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Parenting Post-Divorce

Categories: Family Law, Article

By Mervyn Braude

It is frequently a challenge to co-parent after the conclusion of a divorce proceeding.  After all, divorcing parents have often just concluded divorce litigation – replete with allegations of wrong doing – and frequently with difficult financial arguments. 

The focus of this article is the children.  While frustration, anger, and hurt feelings are often the result of the divorce litigation, the goal is to shield the children from that litigation and minimize the children's suffering.

The following are a few tips that divorcing parents should keep in mind:

1. Recognize that the children will feel confused, guilty, upset, and abandoned as a result of the divorce.  Make sure that your children know that these feelings are not unusual and that the parents will always be their parents.

2. Make sure that you are always available to talk to your children. If you are fortunate that your children want to talk to you about their feelings, grab the opportunity with both hands. 

3. Keep your children fully informed about the details of their lives.  Make sure they are aware of all details as such details have a huge impact on their lives. Children do not like to be surprised. Absent dangerous circumstances, ensure that your children retain relationships with their families, including grandparents, uncles, aunts and cousins.

4. Ensure that your children are not placed in the middle of conflict.  Do not ask the children to convey messages or money to the other parent, and do not seek information from the children about the other parent's activities.  Do not suggest plans to the children.  Make sure that you communicate with the other parent rather than creating the possibility that the plans cannot be fulfilled, and then, the child blames the other parent for their failed plans.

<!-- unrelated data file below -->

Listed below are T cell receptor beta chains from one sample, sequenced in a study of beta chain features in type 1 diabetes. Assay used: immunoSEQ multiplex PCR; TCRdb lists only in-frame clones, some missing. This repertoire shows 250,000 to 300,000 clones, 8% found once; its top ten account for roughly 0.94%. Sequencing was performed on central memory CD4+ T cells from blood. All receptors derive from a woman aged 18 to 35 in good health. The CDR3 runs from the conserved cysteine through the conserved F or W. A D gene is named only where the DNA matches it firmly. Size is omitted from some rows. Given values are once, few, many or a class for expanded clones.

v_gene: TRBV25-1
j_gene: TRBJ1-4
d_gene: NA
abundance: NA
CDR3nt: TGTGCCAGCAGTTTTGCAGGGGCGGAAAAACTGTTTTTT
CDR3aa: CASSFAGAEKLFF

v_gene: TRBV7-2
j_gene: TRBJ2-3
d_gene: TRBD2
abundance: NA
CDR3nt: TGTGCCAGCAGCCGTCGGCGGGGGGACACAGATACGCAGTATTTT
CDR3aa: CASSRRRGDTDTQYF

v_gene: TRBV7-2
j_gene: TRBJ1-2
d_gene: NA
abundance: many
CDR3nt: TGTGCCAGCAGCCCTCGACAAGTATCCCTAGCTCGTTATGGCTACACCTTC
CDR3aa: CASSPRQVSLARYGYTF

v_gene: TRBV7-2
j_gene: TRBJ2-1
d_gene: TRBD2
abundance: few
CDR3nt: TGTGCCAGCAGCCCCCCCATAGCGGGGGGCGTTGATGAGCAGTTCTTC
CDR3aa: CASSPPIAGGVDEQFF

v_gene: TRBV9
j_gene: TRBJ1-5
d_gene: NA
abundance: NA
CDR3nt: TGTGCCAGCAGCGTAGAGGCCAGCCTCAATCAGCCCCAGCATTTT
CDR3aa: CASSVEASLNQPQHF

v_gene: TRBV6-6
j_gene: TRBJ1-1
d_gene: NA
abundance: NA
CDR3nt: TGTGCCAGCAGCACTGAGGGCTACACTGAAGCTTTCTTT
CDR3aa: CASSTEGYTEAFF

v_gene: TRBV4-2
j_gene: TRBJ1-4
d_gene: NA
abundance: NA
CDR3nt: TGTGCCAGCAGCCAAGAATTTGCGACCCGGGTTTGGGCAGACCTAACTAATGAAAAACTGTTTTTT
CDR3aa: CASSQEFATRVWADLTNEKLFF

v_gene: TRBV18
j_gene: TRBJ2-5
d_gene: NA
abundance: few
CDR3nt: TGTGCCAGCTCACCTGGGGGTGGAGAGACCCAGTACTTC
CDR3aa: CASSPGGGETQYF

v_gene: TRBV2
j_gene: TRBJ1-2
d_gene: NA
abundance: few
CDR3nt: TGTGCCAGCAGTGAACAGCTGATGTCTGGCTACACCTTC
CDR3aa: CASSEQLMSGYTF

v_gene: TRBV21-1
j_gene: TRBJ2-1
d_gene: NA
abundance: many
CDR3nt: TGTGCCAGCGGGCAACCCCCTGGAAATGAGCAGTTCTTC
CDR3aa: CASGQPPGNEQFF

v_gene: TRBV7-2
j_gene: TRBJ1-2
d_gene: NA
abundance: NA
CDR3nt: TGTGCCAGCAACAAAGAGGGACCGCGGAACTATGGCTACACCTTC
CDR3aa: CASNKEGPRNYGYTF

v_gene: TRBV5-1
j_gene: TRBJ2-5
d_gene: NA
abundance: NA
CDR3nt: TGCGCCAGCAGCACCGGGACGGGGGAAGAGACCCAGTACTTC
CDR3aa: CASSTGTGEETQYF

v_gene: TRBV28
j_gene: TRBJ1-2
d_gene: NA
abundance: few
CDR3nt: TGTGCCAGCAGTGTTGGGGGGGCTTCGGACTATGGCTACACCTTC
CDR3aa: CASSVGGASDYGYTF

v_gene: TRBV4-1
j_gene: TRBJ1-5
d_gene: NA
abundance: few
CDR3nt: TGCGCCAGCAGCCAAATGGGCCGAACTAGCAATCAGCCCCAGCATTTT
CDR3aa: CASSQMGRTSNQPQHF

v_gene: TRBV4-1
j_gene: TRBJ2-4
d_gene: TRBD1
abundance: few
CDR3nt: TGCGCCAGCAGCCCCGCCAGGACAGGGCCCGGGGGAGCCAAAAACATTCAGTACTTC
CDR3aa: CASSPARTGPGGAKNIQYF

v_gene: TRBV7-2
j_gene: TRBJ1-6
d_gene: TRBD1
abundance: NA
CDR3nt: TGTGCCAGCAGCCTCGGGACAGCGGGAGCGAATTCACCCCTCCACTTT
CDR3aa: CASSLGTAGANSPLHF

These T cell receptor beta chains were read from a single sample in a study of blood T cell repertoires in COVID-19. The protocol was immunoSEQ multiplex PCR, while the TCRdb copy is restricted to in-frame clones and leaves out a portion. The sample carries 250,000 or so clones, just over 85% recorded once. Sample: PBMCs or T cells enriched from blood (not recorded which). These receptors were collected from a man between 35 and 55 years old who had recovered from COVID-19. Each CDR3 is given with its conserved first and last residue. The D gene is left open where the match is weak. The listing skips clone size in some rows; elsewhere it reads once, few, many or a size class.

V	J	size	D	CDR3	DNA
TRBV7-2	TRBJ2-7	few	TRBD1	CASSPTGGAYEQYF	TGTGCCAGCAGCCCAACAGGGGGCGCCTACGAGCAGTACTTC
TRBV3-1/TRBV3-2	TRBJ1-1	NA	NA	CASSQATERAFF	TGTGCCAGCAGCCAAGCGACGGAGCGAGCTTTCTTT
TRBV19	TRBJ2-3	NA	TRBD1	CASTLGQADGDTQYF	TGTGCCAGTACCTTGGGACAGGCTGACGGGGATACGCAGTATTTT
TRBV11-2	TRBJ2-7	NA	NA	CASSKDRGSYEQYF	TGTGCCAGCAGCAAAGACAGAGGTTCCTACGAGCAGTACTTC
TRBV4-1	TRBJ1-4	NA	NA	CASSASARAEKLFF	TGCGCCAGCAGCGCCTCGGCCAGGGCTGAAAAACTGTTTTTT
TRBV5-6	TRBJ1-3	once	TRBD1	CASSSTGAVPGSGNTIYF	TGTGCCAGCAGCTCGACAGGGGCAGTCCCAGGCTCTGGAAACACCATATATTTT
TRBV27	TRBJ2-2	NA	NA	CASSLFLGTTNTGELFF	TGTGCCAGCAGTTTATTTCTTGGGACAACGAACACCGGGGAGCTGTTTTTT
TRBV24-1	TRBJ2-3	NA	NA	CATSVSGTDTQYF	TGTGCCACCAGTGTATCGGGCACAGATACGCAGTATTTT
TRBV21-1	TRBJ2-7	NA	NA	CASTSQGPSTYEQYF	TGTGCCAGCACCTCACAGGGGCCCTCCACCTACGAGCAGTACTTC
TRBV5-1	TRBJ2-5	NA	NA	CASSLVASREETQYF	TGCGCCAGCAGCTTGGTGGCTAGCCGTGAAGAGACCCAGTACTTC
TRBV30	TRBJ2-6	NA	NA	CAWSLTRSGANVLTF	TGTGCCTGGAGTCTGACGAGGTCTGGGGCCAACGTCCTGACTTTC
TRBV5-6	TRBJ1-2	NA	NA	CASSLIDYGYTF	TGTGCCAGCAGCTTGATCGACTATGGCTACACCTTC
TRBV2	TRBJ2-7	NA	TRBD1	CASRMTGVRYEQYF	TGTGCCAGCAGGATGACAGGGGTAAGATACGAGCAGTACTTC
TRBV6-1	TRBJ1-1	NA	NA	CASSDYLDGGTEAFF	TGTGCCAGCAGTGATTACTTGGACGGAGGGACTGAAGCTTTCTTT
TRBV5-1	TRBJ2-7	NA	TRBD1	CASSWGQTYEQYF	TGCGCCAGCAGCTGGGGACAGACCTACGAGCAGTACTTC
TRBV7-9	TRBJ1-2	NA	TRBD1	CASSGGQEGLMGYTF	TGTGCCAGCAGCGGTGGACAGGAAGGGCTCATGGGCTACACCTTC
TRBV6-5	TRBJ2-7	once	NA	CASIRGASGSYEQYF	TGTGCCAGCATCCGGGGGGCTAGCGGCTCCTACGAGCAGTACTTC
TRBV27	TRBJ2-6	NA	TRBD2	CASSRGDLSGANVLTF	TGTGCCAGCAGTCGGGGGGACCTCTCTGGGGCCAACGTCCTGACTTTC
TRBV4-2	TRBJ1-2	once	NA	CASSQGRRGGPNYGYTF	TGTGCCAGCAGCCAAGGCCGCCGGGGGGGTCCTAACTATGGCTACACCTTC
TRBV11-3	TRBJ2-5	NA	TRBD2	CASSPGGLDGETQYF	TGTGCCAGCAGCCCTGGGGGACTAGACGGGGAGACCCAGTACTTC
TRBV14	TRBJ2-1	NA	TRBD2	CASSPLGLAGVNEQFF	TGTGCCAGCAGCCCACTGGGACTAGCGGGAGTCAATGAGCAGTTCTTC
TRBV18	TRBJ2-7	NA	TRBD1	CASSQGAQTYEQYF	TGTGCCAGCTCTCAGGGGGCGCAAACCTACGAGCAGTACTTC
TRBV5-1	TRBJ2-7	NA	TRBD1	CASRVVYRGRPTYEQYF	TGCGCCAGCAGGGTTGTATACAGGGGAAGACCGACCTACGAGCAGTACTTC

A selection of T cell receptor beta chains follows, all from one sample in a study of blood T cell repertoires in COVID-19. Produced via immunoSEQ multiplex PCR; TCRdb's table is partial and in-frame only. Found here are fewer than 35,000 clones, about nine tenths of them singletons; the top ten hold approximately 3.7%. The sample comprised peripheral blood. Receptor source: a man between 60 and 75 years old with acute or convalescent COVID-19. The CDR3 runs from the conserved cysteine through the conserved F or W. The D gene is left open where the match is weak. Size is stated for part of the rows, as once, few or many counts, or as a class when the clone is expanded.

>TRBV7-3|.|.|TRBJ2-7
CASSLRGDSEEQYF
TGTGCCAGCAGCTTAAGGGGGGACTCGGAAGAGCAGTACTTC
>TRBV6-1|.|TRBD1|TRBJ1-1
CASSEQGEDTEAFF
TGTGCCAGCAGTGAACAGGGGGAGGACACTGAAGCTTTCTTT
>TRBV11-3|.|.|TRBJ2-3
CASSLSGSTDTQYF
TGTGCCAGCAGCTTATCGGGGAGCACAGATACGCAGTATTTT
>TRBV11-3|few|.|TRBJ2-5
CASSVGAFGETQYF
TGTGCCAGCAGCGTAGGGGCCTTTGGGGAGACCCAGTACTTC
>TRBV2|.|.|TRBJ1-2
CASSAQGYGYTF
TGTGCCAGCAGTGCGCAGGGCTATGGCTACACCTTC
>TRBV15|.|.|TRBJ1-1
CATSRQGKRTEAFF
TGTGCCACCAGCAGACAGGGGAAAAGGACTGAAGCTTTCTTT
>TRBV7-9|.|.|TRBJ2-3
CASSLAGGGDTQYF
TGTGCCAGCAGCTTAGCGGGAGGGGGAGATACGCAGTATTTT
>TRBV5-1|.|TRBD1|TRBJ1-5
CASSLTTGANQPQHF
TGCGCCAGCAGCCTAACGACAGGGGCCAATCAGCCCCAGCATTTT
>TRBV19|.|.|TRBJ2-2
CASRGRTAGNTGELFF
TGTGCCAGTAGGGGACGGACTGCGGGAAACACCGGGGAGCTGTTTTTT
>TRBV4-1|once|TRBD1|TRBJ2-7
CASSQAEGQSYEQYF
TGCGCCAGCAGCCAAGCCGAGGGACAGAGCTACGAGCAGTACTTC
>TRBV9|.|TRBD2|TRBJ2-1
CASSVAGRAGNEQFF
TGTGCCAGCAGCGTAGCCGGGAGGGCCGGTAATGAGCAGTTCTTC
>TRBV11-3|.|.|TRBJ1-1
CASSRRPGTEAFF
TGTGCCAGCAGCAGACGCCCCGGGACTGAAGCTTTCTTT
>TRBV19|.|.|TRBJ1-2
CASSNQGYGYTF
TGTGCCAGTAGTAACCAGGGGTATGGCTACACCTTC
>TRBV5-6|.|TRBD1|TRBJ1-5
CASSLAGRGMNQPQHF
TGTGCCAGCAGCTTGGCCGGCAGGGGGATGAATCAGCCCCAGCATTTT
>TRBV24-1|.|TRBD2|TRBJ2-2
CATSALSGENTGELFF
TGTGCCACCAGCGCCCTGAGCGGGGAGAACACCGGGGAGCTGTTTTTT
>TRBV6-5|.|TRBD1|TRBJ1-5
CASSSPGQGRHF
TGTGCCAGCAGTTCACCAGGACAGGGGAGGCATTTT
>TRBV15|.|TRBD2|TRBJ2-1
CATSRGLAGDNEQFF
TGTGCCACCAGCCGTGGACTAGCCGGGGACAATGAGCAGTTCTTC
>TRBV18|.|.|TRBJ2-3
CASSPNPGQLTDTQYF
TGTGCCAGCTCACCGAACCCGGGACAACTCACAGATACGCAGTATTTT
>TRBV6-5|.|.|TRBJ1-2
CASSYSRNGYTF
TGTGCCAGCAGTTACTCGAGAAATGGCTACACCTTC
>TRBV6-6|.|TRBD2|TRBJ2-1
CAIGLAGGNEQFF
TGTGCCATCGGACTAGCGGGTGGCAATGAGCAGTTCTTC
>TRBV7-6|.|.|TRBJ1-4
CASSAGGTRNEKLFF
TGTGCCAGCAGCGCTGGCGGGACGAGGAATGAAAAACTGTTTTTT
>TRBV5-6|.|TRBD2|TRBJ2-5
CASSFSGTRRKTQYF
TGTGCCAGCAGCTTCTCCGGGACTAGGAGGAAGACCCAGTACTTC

5. Do not speak badly of the other parent or his family or friends in front of the children. Make sure you do not do so by means of body language or facial expressions or other subtle approaches. Your child will likely recognize these non-verbal disparagements of the other parent. Always remember to be courteous. Recognize that life may cause a parent to be a few minutes late and if you do not make the event a big issue, neither will your child.

6. Respect your child's relationship with the other parent.  Do not intervene or pass judgment on that relationship. That relationship may be different from yours – neither better nor worse.

Divorce is difficult for children.  If you follow the tips above, you may be able to make that difficult time just a little easier for your children – and ultimately, that is the goal.


About the author: Mervyn Braude is a family law attorney at the Phoenix law firm of Jaburg Wilk. He is a certified family law specialist by the State Bar of Arizona.  Mervyn is a 2010 Southwest Super Lawyer. Got a legal question for Mervy? Contact him here.


This article is not intended to provide legal advice and only relates to Arizona law. It does not consider the scope of laws in states other than Arizona.  Always consult an attorney for legal advice for your particular situation.